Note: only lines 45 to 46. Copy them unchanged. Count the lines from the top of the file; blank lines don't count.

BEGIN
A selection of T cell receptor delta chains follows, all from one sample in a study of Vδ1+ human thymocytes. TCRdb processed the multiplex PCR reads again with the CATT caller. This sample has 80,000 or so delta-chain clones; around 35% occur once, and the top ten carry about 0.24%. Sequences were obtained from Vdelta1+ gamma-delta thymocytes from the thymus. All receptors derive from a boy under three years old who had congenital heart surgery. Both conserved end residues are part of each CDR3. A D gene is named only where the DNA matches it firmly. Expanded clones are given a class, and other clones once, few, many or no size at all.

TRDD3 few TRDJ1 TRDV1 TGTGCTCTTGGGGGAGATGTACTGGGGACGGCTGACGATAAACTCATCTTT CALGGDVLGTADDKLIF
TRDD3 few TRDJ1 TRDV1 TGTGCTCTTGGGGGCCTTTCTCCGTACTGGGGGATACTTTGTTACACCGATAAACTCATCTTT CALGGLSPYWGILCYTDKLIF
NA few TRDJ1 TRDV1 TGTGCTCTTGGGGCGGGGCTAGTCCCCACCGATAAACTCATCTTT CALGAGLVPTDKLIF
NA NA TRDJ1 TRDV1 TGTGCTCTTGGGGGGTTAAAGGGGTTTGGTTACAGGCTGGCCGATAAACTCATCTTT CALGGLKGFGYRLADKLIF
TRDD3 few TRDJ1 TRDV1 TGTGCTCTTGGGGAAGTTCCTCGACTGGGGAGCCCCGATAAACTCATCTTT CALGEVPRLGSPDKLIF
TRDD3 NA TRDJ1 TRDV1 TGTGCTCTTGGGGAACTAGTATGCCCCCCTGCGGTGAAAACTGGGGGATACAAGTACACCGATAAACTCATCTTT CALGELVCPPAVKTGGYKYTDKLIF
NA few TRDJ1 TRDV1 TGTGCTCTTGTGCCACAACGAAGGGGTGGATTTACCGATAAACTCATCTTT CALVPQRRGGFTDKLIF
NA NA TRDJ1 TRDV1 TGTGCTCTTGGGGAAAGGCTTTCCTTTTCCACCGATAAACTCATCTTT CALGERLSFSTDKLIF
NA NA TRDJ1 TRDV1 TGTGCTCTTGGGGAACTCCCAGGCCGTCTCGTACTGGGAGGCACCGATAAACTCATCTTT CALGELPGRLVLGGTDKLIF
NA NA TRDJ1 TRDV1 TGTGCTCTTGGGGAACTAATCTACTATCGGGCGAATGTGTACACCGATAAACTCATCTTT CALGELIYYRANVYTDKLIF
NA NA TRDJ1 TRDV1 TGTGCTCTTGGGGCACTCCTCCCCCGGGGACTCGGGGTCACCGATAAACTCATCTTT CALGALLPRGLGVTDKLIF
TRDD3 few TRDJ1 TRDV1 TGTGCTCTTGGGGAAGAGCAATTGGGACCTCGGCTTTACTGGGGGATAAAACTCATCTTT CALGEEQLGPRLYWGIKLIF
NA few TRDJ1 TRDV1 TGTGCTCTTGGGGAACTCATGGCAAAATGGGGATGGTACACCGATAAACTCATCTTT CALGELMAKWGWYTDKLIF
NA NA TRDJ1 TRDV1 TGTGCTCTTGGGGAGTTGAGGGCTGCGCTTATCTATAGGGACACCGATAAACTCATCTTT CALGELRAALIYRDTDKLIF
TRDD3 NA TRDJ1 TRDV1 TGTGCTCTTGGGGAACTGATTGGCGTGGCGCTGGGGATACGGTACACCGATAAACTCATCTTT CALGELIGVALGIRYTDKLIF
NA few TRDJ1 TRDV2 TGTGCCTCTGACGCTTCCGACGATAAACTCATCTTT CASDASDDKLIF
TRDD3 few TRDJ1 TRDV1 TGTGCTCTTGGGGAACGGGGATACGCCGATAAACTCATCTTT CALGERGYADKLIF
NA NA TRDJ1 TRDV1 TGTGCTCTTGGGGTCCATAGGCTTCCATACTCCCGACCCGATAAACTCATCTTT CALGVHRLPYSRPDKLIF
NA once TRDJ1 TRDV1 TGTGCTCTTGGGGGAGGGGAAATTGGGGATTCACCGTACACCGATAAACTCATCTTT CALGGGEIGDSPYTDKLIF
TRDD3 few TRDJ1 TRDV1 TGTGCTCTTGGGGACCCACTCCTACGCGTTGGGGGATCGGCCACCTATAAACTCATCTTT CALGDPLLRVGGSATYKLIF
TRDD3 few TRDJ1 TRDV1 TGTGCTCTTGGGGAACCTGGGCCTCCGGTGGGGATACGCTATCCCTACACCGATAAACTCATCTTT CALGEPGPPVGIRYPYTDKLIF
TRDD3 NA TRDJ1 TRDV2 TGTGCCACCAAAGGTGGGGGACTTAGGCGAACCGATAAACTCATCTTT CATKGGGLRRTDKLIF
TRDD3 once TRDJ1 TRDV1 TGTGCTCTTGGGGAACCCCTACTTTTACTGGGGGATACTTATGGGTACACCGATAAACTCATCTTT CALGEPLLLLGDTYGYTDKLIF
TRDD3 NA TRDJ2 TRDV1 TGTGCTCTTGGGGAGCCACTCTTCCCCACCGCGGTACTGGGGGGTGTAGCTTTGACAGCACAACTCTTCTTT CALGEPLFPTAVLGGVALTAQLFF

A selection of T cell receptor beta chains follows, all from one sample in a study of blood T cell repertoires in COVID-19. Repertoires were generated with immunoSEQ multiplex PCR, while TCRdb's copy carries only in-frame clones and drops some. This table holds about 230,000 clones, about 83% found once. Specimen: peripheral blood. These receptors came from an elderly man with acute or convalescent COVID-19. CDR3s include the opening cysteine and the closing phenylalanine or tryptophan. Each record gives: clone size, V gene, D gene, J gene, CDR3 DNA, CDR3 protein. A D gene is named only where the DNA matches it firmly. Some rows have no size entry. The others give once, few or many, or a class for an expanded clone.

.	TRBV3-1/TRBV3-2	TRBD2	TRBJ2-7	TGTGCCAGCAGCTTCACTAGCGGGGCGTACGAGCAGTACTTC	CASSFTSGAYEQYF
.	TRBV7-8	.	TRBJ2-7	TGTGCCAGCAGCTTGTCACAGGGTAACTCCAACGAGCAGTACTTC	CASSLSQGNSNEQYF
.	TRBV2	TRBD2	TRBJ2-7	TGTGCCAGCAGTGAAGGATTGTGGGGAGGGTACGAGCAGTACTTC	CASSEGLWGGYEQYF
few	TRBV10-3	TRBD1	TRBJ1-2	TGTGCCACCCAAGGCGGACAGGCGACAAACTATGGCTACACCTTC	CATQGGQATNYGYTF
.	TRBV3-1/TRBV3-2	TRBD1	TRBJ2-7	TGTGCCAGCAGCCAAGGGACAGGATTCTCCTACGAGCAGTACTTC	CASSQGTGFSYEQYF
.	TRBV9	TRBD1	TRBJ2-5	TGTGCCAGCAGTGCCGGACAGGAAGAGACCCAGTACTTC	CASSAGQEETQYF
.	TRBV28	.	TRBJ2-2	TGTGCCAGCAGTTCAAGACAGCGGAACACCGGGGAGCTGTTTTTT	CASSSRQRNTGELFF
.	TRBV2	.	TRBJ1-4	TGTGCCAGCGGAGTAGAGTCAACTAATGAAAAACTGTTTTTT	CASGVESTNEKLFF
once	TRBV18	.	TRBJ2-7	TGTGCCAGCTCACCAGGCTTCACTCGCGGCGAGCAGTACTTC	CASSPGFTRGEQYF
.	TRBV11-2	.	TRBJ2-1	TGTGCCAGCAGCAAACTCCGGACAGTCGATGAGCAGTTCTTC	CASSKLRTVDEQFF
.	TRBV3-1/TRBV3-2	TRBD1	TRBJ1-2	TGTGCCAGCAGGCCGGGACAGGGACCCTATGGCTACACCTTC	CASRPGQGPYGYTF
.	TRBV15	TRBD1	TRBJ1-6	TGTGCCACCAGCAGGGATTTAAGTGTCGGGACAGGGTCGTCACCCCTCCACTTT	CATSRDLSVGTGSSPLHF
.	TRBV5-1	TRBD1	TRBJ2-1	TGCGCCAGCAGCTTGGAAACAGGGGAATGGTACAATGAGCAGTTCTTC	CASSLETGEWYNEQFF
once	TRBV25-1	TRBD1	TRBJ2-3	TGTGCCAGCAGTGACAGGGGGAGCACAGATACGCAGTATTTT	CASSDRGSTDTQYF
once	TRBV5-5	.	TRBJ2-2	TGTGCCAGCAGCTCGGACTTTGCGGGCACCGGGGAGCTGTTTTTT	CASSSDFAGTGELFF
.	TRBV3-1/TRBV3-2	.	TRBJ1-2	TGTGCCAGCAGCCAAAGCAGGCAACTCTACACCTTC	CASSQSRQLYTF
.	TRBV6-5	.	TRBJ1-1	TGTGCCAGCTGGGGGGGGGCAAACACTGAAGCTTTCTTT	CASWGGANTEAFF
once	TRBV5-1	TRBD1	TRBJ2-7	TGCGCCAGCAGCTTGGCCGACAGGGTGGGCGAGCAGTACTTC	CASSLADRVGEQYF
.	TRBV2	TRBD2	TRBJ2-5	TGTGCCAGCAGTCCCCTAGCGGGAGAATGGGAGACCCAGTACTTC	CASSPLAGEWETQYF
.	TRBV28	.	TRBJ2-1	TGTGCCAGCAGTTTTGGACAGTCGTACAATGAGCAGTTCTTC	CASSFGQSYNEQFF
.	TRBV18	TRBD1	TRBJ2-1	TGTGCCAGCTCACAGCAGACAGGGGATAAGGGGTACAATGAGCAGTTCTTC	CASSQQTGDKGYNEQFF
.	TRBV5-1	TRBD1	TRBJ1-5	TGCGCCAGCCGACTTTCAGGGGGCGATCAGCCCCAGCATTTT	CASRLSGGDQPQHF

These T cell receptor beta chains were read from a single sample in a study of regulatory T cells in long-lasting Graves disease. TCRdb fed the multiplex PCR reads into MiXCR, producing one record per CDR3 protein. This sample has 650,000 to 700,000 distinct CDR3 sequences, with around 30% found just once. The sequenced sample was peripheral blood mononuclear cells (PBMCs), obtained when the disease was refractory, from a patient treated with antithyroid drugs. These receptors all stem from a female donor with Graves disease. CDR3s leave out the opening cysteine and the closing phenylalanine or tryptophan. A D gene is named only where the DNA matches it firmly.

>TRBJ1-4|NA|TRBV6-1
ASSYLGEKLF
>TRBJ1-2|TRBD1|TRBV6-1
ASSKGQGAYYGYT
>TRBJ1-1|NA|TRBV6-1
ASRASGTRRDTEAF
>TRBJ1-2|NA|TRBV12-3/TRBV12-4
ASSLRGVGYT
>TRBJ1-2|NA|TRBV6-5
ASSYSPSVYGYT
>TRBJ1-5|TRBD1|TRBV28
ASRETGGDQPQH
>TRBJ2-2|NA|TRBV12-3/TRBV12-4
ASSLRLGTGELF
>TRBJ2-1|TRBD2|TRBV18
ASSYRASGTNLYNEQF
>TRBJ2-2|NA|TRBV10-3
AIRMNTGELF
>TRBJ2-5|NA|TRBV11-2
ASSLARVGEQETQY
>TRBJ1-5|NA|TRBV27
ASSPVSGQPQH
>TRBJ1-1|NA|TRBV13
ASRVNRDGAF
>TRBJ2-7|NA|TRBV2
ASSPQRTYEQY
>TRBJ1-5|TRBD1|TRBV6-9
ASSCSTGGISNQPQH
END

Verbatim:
.	TRBV2	TRBD2	TRBJ2-5	TGTGCCAGCAGTCCCCTAGCGGGAGAATGGGAGACCCAGTACTTC	CASSPLAGEWETQYF
.	TRBV28	.	TRBJ2-1	TGTGCCAGCAGTTTTGGACAGTCGTACAATGAGCAGTTCTTC	CASSFGQSYNEQFF